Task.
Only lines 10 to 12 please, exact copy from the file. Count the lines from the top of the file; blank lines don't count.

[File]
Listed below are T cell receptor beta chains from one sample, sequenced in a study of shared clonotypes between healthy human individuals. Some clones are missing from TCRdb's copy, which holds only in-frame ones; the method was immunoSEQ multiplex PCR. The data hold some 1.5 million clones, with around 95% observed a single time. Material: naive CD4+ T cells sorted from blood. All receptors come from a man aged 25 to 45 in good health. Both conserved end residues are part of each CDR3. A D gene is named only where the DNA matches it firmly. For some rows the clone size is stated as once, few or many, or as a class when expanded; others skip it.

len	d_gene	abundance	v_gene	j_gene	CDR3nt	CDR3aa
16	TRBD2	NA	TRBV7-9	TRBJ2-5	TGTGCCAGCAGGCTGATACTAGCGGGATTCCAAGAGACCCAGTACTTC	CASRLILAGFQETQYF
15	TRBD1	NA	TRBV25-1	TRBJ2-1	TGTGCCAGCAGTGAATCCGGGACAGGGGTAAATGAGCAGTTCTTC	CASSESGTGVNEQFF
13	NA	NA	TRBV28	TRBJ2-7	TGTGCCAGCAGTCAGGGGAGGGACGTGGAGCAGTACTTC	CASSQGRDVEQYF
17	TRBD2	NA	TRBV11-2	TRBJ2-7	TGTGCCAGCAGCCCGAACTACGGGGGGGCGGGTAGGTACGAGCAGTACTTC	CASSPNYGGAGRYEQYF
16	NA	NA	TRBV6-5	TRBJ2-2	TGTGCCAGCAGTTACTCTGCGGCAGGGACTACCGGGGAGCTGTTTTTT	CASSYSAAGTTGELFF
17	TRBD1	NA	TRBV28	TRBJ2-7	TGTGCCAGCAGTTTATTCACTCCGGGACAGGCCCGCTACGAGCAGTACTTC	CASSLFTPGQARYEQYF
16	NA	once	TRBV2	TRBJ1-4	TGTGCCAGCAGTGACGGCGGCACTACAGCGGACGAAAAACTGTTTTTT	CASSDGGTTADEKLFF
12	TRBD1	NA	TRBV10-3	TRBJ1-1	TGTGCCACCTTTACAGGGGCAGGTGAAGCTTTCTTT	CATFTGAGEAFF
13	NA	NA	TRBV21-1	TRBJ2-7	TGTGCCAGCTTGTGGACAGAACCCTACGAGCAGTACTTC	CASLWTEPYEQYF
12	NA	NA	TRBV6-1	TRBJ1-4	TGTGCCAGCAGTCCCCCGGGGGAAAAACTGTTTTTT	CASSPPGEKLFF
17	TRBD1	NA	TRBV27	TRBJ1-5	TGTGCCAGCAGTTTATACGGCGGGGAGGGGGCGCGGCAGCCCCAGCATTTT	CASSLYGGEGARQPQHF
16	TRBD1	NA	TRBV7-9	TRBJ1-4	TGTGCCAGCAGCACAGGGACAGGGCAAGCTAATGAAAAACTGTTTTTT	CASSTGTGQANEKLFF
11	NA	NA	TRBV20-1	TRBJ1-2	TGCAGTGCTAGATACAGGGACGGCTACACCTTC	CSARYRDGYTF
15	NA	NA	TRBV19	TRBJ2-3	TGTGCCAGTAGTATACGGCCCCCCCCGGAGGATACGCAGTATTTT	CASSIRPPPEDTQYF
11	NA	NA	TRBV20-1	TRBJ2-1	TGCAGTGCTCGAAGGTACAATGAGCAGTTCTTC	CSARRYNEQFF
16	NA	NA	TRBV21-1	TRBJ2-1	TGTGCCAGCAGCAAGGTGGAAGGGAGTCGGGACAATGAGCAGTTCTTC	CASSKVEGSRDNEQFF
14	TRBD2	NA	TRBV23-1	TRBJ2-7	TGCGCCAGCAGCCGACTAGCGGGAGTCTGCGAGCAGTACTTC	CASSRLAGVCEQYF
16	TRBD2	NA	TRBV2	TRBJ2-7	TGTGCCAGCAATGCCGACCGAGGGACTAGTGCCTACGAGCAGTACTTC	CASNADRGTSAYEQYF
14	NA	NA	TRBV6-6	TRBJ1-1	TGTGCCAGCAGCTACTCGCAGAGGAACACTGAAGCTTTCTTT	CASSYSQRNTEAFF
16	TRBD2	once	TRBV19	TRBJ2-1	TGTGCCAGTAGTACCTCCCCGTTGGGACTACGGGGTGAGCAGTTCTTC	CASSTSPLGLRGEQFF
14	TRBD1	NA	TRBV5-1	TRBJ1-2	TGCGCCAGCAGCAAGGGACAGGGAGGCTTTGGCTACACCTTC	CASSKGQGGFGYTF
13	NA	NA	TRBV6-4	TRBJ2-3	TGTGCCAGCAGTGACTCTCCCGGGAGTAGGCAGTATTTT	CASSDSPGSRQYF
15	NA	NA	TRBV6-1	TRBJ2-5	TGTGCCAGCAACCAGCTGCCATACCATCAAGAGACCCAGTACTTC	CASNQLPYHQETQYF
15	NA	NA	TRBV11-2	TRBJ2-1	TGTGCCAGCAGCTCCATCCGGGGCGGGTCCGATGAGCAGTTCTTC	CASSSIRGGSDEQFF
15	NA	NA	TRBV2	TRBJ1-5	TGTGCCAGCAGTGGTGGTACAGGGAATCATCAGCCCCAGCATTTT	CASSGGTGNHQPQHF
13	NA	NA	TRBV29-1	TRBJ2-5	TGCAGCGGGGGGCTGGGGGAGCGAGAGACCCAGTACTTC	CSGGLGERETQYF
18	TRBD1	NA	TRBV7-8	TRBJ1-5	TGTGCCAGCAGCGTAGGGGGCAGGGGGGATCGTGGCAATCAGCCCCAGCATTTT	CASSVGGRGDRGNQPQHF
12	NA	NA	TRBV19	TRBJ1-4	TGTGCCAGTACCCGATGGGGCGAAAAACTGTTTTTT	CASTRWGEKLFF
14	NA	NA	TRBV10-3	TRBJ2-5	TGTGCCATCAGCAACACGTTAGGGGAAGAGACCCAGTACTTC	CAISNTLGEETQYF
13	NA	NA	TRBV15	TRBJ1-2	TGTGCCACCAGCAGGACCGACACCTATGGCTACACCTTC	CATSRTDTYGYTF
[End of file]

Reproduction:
12	TRBD1	NA	TRBV10-3	TRBJ1-1	TGTGCCACCTTTACAGGGGCAGGTGAAGCTTTCTTT	CATFTGAGEAFF
13	NA	NA	TRBV21-1	TRBJ2-7	TGTGCCAGCTTGTGGACAGAACCCTACGAGCAGTACTTC	CASLWTEPYEQYF
12	NA	NA	TRBV6-1	TRBJ1-4	TGTGCCAGCAGTCCCCCGGGGGAAAAACTGTTTTTT	CASSPPGEKLFF